How to Make a Lotion for Leg Cramps & Growing Pains

Naturally soothe leg cramps, growing pains, and restless legs with this DIY herb-infused magnesium lotion recipe.

cobalt blue glass jar containing magnesium lotion for leg cramps and growing pains along with comfrey leaves and beeswax pastilles

This lotion recipe first came about as a solution to the growing pains my kids develop from time to time.

My son had been experiencing some back pain during a growth spurt (he was 13 and already 5’10”) and my daughter had nightly leg cramps, so our naturopath suggested magnesium oil. It worked wonders on them after only a few applications! (They routinely take supplemental magnesium too.)

However, magnesium oil can be a skin irritant and they both have ultra-sensitive skin, so I wanted to cushion the magnesium oil in a skin soothing lotion or cream containing aloe. I infused oil with arnica, which is helpful for inflammation and joint pain, and comfrey, which can be used to treat sprains, strains, and other sore muscle woes, then rounded out the recipe with a little bit of lavender essential oil, for relaxation, and peppermint essential oil, which is also good for muscle pain. (Plus it makes it smell good!)

So, that’s the story behind the recipe, now let’s get into how you can make it!

You can find all of the ingredients to make this lotion at Mountain Rose Herbs except for the magnesium oil. I buy that from my local health food store, but some brands to look for online include Ancient Minerals and Life-flo, both of which I’ve personally used in this recipe with good success.

jars of all natural magnesium lotion

Don’t have time to make your own magnesium lotion?

Check out the Magnesium Lotion Shop – they sell a lovely all-natural magnesium lotion, handcrafted in small batches.

Their lotion was created by Mike and Tiffany (from the Don’t Waste the Crumbs blog) when she was struggling with restless leg syndrome after the birth of their second child.  Thanks to their carefully crafted formula, she was finally able to get a good night’s sleep! (Check out their 200+ stellar reviews while you’re there!)

Lotion for Leg Cramps, Growing Pains & Restless Legs

This recipe is made with beeswax, using the old-fashioned cold cream method, instead of an emulsifier. It creates a thick lotion, or thin cream, depending on how you label your lotions and creams. If you’d prefer using a recipe with emulsifying wax instead of beeswax, please visit my Dandelion Magnesium Lotion recipe or my Stress Relief Lotion recipe.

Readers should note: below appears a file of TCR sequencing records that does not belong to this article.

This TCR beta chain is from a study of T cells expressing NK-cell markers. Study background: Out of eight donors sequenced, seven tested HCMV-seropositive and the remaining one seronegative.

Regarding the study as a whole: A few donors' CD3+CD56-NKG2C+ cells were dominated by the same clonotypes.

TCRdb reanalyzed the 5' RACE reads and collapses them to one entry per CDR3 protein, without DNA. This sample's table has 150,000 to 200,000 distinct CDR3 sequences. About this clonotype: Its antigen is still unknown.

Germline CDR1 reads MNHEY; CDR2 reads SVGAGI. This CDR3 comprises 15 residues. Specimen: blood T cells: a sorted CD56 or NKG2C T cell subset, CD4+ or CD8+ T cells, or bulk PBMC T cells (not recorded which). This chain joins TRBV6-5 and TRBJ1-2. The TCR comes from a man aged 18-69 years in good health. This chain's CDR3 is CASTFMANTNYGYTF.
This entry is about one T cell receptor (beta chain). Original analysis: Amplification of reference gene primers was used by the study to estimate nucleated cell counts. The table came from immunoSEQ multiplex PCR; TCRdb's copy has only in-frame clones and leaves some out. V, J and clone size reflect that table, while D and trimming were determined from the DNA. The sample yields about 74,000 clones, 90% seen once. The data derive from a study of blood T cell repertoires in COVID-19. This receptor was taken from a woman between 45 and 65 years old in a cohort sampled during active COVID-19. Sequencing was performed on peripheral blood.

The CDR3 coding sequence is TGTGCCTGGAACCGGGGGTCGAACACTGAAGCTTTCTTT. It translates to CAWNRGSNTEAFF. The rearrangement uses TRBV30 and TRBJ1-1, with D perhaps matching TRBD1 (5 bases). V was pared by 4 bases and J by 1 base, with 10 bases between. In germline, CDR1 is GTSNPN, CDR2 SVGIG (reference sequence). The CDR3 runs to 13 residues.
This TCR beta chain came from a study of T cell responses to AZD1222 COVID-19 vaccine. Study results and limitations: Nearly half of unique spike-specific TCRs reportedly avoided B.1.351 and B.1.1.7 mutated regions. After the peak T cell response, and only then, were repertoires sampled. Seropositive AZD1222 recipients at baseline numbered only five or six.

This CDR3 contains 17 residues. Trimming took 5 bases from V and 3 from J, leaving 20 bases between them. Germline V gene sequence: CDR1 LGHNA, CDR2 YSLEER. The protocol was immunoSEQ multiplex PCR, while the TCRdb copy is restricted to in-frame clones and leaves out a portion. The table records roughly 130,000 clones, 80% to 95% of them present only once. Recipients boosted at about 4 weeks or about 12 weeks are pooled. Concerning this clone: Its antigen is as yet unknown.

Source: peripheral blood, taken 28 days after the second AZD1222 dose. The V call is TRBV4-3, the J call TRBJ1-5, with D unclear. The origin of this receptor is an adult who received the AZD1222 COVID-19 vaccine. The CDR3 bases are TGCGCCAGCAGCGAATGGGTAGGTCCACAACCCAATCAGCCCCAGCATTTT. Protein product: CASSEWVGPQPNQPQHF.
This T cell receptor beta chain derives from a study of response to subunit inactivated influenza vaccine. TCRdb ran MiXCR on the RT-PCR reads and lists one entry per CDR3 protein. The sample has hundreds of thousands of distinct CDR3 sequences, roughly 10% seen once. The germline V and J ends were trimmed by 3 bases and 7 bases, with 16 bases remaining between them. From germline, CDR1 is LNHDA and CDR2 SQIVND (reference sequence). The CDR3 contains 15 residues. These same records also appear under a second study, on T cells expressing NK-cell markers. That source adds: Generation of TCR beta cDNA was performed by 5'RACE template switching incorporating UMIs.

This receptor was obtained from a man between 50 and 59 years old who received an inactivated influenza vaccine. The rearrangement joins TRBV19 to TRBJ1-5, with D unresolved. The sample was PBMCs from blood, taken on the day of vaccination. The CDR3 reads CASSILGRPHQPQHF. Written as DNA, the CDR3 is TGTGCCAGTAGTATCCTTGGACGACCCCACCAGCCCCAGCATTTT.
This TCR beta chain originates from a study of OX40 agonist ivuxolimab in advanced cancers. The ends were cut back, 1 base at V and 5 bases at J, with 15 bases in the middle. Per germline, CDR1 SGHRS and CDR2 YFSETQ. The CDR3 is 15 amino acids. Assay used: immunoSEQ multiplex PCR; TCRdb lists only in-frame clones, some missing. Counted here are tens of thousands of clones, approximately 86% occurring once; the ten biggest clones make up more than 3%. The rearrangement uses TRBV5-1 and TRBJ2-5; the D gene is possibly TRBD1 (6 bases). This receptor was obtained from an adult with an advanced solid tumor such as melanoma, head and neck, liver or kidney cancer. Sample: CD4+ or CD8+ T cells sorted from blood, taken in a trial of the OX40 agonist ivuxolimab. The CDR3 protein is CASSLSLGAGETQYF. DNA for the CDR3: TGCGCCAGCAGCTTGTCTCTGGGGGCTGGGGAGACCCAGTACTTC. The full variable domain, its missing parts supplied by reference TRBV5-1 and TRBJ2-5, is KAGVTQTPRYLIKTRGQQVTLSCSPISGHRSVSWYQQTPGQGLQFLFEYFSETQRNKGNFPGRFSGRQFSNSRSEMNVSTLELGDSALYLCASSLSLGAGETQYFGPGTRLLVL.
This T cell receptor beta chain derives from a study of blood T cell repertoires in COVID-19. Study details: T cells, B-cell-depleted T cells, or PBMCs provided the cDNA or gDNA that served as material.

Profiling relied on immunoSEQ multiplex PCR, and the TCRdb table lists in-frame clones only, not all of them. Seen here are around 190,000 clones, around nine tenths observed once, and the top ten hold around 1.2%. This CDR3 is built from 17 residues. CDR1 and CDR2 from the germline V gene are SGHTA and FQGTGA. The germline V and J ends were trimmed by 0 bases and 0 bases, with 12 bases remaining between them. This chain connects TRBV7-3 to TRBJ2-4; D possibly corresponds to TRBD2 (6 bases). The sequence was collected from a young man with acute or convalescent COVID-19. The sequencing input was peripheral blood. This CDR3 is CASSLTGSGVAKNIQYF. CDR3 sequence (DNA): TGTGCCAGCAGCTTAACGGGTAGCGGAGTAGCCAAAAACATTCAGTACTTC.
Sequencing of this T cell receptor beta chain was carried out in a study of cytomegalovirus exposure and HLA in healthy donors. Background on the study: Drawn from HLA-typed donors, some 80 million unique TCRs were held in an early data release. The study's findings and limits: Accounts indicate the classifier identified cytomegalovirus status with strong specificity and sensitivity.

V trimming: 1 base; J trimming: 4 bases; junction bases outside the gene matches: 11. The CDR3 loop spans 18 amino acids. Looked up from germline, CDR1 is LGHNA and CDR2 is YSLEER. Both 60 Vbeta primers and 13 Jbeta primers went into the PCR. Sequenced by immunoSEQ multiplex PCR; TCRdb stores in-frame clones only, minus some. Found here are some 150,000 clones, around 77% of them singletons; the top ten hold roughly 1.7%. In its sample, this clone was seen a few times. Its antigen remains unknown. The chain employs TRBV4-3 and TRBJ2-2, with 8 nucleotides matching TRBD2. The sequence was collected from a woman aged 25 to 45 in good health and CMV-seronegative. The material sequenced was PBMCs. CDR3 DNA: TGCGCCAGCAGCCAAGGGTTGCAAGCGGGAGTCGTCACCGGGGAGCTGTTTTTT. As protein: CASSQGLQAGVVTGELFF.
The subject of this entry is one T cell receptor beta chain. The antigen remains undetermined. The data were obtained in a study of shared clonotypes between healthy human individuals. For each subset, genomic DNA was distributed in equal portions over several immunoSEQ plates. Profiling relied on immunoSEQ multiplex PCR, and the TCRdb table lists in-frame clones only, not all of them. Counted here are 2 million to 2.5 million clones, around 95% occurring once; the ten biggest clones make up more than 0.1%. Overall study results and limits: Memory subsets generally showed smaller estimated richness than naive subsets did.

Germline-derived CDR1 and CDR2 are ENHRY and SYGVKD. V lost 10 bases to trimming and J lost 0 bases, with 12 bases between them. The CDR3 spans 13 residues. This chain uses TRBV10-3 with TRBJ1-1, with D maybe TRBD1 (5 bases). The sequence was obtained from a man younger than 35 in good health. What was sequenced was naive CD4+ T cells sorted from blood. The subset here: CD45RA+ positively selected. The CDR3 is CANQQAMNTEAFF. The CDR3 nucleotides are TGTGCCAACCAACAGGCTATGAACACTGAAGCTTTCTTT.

First, you’ll need to make some arnica and comfrey infused oil. (Or, you can buy ready made arnica oil at Mountain Rose Herbs that will work perfectly in this recipe.)


Infusing Oil with Dandelion Goldenrod Comfrey and Arnica

How to Make the Arnica & Comfrey Infused Oil:

To make arnica and comfrey infused oil, add about 2 tablespoons dried arnica flowers and 2 tablespoons dried comfrey in a pint jar. You could also add other herbs that may help aches and pains, such as dandelion and goldenrod. Cover with around six ounces of sunflower, apricot kernel, olive, or your favorite type of carrier oil, until it reaches almost to the top.

The type of oil you use will affect the final lotion/cream:

  • Sunflower oil soothes damaged skin, or those with eczema, but absorbs in a little slower than apricot kernel.
  • Apricot kernel soaks into your skin quickly and is helpful for dry itchy skin types.
  • Olive oil is a classic oil for infusions, but has a heavier feel on your skin, so your lotion might take longer to soak in.

Stir and set the jar down into a saucepan containing a few inches of water, to form a makeshift double boiler. Heat the pan over lowish heat for two to three hours, keeping an eye on the water so it doesn’t evaporate out. Don’t let the oil get too hot or you will deep fry your herbs and ruin the batch!

Alternatively, instead of heating, you can cap the jar of herbs and oil and let it infuse at room temperature for 4 to 6 weeks before using. After sufficient time has passed, strain the finished oil into a clean, dry jar. Shelf life for the oil is about one year, or until it starts smelling off or rancid.

How to Make the Lotion:

Now that the oil is infused, we can proceed with the recipe:

Place the herbal infused oil, beeswax, and stearic acid into a heat proof bowl or pyrex measuring cup.

Set the cup down into a saucepan that has a few inches of water in it. Place the pan over a medium low burner until the beeswax has melted.

Beeswax and oil mixture is barely setting up

Turn off the heat and stir in the shea or mango butter until melted. (Sometimes, shea butter gets grainy if it overheats, so this step can help with that.) Take the pan off of the burner.

Remove the measuring cup from the pan and set it aside until it cools to around body temperature and develops a light layer on top, where it’s starting to set up, but is still liquid underneath. (See the photo above.)